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Bond Pricing (present value) - Finance - How to calculate (formula) - Finance Dictionary

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Uploaded on Jan 12, 2012

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Bond Pricing - Bonds have coupon payments and principal repayments that all occur in the future. Therefore the way to find the present value of a bond is to compare the dollars that are to be received in the future with dollars today. For example, if someone offered you $100 today and you could invest it in an account that earned 10% per year; how much would the account be worth one year from now? This is pretty simple. It would be worth $100 X 1.10% = $110. What we are essentially saying is that $110 one year in the future is equivalent to $100 today. What would $100 today be worth two years from now at a 10% interest rate? It would be worth $100 X 1.10 X 1.10 = $100 X 1.10^2 = $121. So $121 two years from today would be worth $100 today. These examples are just to help you understand the valuation of bonds conceptually. If someone told you they would give you $121 two years from today, how would you figure out what that $121 would be worth today? If the interest rate is 10% and you would receive this payment two years from today then the present value would be calculate as follows: $121/(1.21^2) = $100. What we just did was discount $121 by the interest rate which we rose to the power of 2 because it was to be received 2 years from today.

OK, you now have a conceptual understanding but this needs to be explained in more detail. Remember, with a bond you are receiving multiple coupon payments in the future and a repayment of the principle at the maturity date. To find the present value of a bond you would have to discount all the future coupon payments and the final repayment of principle by the Yield to Maturity (rate offered by the market for a similar bond) and add them up.

Let's assume we have a bond with an annual coupon payment of $50 and a par value of $1000. Let's also assume that there are 3 more years until maturity and the yield to maturity (rate of similar bonds currently offer in the market) is 7%. How would we calculate the present value? First let's list all the information that is necessary to make the present value calculation.

Par Value = $1000
YTM = 7%
coupon payment = $50
periods until maturity = 3

The present value of the bond would be calculated as follows :

(50/1.07) + (50/1.07^2) + (50/1.07^3) + (1000/1.07^3) = $947.51

If this bond made semiannual payments then we would multiply the number of years remaining to maturity by 2 so there would be 6 periods. We would also divide the YTM and the coupon payments by by 2 so the YTM would be 3.5 and the coupon payments would be $25.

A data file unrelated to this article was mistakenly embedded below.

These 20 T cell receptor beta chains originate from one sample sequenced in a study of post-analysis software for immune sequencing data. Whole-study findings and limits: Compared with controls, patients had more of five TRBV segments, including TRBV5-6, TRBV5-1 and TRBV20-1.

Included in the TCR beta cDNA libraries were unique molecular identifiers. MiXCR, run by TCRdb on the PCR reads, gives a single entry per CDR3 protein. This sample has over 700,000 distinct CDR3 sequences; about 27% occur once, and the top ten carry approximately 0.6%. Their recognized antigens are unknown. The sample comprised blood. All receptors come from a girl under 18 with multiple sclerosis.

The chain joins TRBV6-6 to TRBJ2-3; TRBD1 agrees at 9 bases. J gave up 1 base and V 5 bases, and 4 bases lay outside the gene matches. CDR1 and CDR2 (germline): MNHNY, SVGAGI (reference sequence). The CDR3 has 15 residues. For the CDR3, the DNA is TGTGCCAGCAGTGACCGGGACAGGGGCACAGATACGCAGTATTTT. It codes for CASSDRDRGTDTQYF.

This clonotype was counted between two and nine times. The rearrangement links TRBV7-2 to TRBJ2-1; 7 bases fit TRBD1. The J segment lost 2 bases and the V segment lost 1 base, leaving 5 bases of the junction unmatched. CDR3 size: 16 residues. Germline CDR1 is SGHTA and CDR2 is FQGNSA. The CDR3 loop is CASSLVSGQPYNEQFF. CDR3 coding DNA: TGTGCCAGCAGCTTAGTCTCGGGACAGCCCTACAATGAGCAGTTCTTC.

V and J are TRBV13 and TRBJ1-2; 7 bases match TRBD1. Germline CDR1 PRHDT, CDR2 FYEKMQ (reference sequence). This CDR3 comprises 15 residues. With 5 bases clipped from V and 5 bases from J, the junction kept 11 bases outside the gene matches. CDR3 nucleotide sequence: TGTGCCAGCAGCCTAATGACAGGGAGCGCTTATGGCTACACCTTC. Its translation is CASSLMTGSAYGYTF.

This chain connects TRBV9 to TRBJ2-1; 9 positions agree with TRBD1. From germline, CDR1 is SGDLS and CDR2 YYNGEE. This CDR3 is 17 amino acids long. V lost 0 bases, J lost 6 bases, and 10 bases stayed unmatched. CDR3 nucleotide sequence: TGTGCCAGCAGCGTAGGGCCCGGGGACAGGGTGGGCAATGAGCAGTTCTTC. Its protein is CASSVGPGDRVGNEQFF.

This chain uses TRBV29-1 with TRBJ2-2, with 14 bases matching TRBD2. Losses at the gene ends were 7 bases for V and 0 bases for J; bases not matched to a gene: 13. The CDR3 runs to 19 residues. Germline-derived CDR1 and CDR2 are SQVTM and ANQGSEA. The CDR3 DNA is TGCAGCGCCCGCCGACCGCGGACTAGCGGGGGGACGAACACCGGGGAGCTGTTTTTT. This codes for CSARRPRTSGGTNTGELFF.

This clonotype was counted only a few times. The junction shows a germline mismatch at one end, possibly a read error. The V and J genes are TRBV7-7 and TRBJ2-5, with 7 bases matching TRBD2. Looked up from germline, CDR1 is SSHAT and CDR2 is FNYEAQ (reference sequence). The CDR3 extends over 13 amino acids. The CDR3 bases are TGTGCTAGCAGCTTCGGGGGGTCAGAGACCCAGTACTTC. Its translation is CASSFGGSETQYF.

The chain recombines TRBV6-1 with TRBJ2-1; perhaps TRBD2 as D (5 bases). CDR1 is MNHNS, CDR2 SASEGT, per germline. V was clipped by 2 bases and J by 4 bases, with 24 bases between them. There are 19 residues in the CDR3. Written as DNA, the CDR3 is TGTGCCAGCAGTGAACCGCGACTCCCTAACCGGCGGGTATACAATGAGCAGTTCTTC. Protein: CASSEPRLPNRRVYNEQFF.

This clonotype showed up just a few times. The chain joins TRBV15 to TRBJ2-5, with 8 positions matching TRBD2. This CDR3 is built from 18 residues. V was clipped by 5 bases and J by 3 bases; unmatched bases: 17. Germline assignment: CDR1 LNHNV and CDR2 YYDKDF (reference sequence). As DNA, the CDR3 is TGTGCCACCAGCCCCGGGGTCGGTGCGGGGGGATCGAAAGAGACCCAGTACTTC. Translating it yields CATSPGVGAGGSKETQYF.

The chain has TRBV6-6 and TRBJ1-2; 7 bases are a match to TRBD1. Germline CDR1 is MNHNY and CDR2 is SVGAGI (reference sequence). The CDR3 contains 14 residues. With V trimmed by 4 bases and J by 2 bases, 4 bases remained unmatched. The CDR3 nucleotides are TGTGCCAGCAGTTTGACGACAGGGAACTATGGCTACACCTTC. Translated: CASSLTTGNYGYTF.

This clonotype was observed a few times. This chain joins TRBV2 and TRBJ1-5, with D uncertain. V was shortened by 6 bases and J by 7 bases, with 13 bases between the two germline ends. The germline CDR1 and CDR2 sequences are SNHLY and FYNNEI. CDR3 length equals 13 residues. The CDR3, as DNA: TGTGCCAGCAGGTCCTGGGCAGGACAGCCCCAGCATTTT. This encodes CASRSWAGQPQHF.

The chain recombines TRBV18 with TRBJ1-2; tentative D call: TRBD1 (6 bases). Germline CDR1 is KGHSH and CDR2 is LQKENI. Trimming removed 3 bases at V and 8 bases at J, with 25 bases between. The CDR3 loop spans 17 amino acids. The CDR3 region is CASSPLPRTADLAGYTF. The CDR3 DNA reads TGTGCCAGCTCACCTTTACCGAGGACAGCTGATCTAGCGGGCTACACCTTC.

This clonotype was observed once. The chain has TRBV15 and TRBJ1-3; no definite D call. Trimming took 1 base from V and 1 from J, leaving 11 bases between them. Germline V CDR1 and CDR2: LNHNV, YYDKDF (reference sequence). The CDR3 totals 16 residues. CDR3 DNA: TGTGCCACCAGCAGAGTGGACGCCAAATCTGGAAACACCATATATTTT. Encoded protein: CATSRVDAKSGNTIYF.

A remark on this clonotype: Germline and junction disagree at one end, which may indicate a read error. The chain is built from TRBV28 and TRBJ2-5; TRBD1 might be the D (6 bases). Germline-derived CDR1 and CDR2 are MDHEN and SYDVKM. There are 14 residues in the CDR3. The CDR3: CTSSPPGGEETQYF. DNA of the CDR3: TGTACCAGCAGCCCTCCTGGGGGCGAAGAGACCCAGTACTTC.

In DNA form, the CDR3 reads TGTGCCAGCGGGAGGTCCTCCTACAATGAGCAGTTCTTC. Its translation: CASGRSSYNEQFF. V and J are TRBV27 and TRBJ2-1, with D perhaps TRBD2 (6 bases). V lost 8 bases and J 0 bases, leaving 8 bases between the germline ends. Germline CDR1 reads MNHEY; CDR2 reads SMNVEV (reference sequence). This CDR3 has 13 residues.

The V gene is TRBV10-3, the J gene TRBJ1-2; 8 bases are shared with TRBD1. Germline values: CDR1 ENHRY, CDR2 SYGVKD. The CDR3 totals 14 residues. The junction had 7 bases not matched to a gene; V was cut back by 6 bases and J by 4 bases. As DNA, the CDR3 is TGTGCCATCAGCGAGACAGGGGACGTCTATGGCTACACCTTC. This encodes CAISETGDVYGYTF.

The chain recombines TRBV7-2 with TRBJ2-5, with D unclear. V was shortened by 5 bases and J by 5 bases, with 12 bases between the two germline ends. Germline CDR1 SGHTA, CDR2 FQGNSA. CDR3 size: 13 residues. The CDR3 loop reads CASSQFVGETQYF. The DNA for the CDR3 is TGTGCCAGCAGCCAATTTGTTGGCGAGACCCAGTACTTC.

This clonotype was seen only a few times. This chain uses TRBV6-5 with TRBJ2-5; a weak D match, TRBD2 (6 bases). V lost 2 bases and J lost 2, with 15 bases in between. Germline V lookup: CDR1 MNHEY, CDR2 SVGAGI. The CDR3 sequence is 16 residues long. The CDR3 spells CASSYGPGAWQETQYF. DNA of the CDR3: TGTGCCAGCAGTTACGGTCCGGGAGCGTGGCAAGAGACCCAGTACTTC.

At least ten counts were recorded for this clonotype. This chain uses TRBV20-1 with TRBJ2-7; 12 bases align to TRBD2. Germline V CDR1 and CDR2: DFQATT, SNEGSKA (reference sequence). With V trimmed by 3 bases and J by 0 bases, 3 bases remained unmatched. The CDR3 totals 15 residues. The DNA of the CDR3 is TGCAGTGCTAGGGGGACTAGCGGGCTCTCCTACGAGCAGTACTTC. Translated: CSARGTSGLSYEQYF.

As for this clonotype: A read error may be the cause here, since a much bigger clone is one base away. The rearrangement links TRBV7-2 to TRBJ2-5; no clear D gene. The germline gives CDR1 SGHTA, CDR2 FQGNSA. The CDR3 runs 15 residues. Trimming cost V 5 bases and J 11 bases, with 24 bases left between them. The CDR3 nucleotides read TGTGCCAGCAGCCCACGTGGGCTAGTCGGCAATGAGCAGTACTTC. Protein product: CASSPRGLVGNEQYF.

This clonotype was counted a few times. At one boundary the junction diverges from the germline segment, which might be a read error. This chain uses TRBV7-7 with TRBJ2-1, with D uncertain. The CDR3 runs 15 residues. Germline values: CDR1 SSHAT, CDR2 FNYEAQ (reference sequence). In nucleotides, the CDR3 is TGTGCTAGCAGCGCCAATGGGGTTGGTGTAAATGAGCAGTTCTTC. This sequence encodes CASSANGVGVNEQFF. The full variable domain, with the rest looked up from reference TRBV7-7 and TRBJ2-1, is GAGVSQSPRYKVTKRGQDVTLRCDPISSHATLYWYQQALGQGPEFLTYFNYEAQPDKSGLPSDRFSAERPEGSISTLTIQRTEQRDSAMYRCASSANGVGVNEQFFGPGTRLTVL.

For example imagine that there is a semiannual bond with a par value of $1000, a coupon rate of 5% and still has 3 years until it reaches maturity. Now imagine that the YTM is 7%. How would we calculate the present value of this bond?

We need to find the number of payment periods, the amount of the payments and the YTM for each period. If there are 3 years left to maturity and the payments are made semiannually then there are 6 payment periods remaining. If the bond pays a 5% annual coupon and the par value is $1000 then it pays .05 X $1000 = $50 in interest payments annually. If these payments are made semiannually then it makes two payments per year so the coupon payments are $50/2 = $25. Finally, we would divide the YTM by 2 to get the YTM for the period so it would be 7%/2 = 3.5%.
Par Value = $1000
YTM = 3.5%
coupon payments = $25
periods to maturity = 6

The present value of the bond would be calculated as follows :

(25/1.035) + (25/1.035^2) + (25/1.035^3) + (25/1.035^4) + (25/1.035^5) + (25/1.035^6) + (1000/1.035^6) = $946.71

As you can see the present value of the bond is less than the face value. This is because the bond is paying a lower coupon rate than that which is offered by the market for a similar bond. Why would an investor purchase a bond for $1000 that only pays 5% when they could buy a similar bond that would pay 7%. There is less demand for these bonds and therefore the prices fall until they are correctly priced.

Below is an excerpt of U.S. Treasury quotes for bonds and notes from WallstreetJournal.com. The bonds have maturities up to 30 years and the notes have maturities up to 10 years. Take a look at the highlighted issue. We can see that it has a coupon rate of 1.375%. Par value is $1000 therefore it pays interest of $13.75 per year in two semiannual installments so it would make two payments of $6.88 each year. The payments are made in January and July of each year. The bid and ask prices are quoted as percentages of par value. The par value is $1000. Therefore the bid price of the highlighted issue is 100.3047% of par value which is $1003.05. The last column labeled Asked Yield is the bonds yield to maturity based on the ask price.

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